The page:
Good hand warmers are an essential piece of your hand protection ensemble. But which ones should you choose?
Well, if you are like most people, you probably forgot to bring warmers with you, and just pick up a pair at the lodge. However, if you plan on hitting the slopes frequently it can really pay off to buy them in bulk.
I highly recommend buying some in bulk (see the verdict below), at the beginning of the season, and just throwing them in your bag so you never have to worry about it.
What types of warmers are out there?
There are 5 different types of hand warmers out there, including:
- Lighter Fuel – Really! I’ve never actually seen these for sale, but apparently they were first out in the 20’s and Zippo started selling them in the 50’s. They can be ‘recharged’ but just refueling, and can last up to 24 hours.
- Battery – Battery operated warmers use electricity and a resistive element to warm up your hands. They either run on disposable or rechargeable batteries. These types of warmers can be expensive, bulky, and heavy. They typically last around 6 hours.
- Charcoal – Charcoal warmers work by actually slow burning charcoal sticks. They tend to be fairly inexpensive and last approximately 6 hours.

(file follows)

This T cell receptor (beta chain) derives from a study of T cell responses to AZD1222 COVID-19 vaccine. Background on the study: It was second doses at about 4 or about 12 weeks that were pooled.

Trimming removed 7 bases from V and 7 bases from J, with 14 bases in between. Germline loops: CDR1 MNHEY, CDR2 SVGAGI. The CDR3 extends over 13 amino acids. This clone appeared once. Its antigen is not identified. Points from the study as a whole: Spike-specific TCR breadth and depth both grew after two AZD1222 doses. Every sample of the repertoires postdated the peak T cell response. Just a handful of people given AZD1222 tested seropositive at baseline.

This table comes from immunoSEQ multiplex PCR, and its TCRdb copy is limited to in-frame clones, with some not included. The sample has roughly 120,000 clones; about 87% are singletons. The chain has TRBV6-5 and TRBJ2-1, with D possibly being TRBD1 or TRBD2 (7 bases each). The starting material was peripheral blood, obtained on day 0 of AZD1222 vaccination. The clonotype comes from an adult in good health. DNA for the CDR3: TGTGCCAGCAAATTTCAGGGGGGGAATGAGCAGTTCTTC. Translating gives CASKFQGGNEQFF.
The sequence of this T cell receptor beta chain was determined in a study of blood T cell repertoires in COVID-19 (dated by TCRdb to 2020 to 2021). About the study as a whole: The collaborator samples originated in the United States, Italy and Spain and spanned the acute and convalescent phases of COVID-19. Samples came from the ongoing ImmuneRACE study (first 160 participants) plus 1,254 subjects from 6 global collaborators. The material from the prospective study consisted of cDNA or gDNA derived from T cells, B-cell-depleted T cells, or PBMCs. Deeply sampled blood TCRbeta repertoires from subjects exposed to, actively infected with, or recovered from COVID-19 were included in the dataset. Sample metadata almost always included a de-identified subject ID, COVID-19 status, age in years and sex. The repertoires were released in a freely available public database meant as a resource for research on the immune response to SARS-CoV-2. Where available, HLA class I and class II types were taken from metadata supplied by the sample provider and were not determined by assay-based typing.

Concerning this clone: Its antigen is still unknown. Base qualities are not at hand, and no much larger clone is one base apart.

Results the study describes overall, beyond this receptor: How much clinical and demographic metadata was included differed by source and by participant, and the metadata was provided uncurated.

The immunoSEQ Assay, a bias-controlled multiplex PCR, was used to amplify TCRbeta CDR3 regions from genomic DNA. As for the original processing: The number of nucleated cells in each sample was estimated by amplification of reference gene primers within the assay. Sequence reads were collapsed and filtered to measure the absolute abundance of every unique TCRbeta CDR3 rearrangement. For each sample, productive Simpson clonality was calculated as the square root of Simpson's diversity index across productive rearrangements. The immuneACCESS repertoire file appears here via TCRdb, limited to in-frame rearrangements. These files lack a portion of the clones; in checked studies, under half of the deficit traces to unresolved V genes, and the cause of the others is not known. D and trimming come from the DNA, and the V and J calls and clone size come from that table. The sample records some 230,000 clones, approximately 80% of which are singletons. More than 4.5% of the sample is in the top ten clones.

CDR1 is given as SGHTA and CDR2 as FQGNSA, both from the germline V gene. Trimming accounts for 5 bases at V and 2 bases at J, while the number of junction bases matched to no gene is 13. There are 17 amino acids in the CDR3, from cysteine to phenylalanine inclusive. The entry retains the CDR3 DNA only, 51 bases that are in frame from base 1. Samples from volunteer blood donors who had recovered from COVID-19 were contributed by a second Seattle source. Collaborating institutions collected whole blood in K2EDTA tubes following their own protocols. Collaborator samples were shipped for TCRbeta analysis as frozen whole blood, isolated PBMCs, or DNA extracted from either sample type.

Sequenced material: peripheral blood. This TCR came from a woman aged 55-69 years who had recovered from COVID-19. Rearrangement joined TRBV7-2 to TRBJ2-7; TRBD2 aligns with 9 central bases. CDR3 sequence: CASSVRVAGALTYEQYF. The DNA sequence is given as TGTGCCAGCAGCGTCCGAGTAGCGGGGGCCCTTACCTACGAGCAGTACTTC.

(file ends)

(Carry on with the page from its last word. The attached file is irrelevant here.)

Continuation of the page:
- Supersaturated Solution – These warmers work similarly to Iron in that the heat is generated from an exothermic chemical reaction. They can be reused, but typically have the shortest heating life span, of only 20 mins to 2 hours.
- Iron (air activated) – These warmers generate heat by the exothermic oxidation (i.e. ‘rusting’) of the iron. They typically last from 1-10 hours, and quickly taper off after 1-2 hours.
How do they perform?
I did some researching online and found that Outside magazine did a great comparison test of several popular models. The link to the article can be found here: http://www.outsideonline.com/1785906/what-are-best-hand-warmers
In this article they tested various battery, supersatured, and iron warmers. The brands that they tested were:
HotHands – Iron – $1/pair
HotSnapZ – Supersaturated – $12/pair
Yaktrax – Iron – $2/pair
DryGuy GreenHeat – battery – $40
Grabber – Iron – $1.50/pair
The test results in the article show that the HotHands iron based warmers performed the best, and they were the cheapest ones overall!
I found this article to be great validation since I’ve been using HotHands for several years now and they work GREAT! We never go to the slope without bringing a pack for everyone in the family.
Where to buy?
I buy my HotHands in bulk from Amazon. I’ve included a link below here: